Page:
A failed maize crop in Ghana. A report by CCAFS is advising Africa’s farmers and policymakers to adapt to climate shifts now to ensure communities are protected from climate change devastations (photo credit: Neil Palmer/CIAT).
The many adverse impacts of climate change on agriculture—from increasing droughts and floods, to more unpredictable and extreme weather patterns, to shorter growing seasons—threaten the livelihoods of hundreds of millions of smallholder farmers in Africa today.
For many African countries, dealing with climate change, which has shifted from the realm of academic discussion to that of high-profile policymaking, is now driving greater engagement in the global climate change debate.
That’s a good sign. An article this week (17 Jun 2013) in Kenya’s Daily Nation newspaper reports that African countries are now arguing that climate change agreements, such as those under discussion in Bonn last week, should include ways of protecting and boosting agriculture. That’s to secure agriculture’s ‘role in providing food security and improved livelihoods for millions of small-holder farmers’.
That’s important. The economies of African countries depend largely on rain-fed agriculture. These countries face ‘increased exposure to climate-related risks, not only in the arid and semi-arid regions, but also in the grain basket regions, where some of the negative impacts could manifest themselves through crop and livestock pests and disease’.
The article’s authors include James Kinyangi, of the International Livestock Research Institute (ILRI), who leads the East Africa program of the CGIAR Research Program on Climate Change, Agriculture and Food Security (CCAFS).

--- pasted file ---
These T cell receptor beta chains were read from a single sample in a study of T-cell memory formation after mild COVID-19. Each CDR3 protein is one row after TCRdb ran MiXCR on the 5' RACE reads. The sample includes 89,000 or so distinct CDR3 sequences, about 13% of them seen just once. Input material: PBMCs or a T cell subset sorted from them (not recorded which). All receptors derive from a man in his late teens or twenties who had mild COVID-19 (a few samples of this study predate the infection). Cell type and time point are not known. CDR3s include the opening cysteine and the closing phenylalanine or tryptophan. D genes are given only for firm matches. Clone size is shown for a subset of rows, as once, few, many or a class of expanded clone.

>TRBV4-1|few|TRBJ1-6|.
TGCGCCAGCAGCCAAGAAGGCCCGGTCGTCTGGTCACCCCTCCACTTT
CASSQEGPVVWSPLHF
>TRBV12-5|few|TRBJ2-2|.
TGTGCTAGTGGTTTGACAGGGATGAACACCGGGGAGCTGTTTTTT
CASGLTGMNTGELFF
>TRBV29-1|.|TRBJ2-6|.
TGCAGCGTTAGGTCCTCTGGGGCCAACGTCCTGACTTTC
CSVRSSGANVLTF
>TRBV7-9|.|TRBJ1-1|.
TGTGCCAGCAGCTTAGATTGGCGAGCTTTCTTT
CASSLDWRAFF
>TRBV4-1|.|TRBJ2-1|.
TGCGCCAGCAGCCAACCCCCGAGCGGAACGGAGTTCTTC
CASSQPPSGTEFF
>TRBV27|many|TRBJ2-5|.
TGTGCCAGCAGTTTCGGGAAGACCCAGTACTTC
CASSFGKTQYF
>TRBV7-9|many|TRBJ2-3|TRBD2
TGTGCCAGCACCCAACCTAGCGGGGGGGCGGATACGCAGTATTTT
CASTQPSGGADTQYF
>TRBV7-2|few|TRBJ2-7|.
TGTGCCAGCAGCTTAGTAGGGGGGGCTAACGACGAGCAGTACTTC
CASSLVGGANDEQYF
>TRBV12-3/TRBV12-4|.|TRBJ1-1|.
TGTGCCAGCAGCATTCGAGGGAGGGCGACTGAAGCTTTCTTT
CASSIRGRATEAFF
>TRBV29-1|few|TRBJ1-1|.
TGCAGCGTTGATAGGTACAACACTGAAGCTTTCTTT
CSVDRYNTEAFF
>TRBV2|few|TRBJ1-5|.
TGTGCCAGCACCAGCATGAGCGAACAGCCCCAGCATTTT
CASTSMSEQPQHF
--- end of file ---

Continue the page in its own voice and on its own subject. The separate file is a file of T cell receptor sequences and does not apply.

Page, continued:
Kinyangi and his fellow author laud ‘Kenya’s recent move to launch a national climate change action plan’, which sets out ‘a policy roadmap for reducing the country’s vulnerability to climate change’. Kenya’s plan, they say, is an example of the actions African nations can take to protect themselves against climate change devastations.
Those climate-related devastations appear real enough already. In Kenya, for example, ‘recent droughts have left up to 3.7 million people without access to food and vulnerable to hunger. . . . [B]etween 2008 and 2011, drought alone slowed the country’s economic growth by an average 2.8 per cent per year’. The country’s environment ministry warns that the impact of climate change by 2030 could be as high as 2.6 per cent of Kenya’s gross domestic product each year.
‘Among the ways forward in addressing climate change impact in Africa’, the article says, ‘is improving African countries’ low capacity to adapt to the negative impacts arising from climate variability and climate change’.
The article emphasizes adaptation to climate change on the continent, which can help ‘Africa to move towards regional and national level strategies that make it possible for societies to live with climate change’.
A recent CCAFS report, ‘Addressing uncertainty in adaptation planning for agriculture’, agrees that smallholder farmers in Africa and elsewhere can benefit from adapting to climate shifts. Countries can avoid much of the food insecurity and suffering associated with climate change, the report’s authors argue, through long-term adaptation strategies, including planning for wholesale changes in livelihoods, diets and farming practices.
‘At a more practical level’, the authors say, ‘it means rural subsistence farmers taking up or adapting simple innovations and technologies to increase agricultural productivity and conserve watersheds.’
Read the whole article in the Daily Nation: Why climate change has become a big threat to vulnerable African countries, 17 Jun 2013.
Read a related ILRI news article on recommendations from this new CCAFS research report.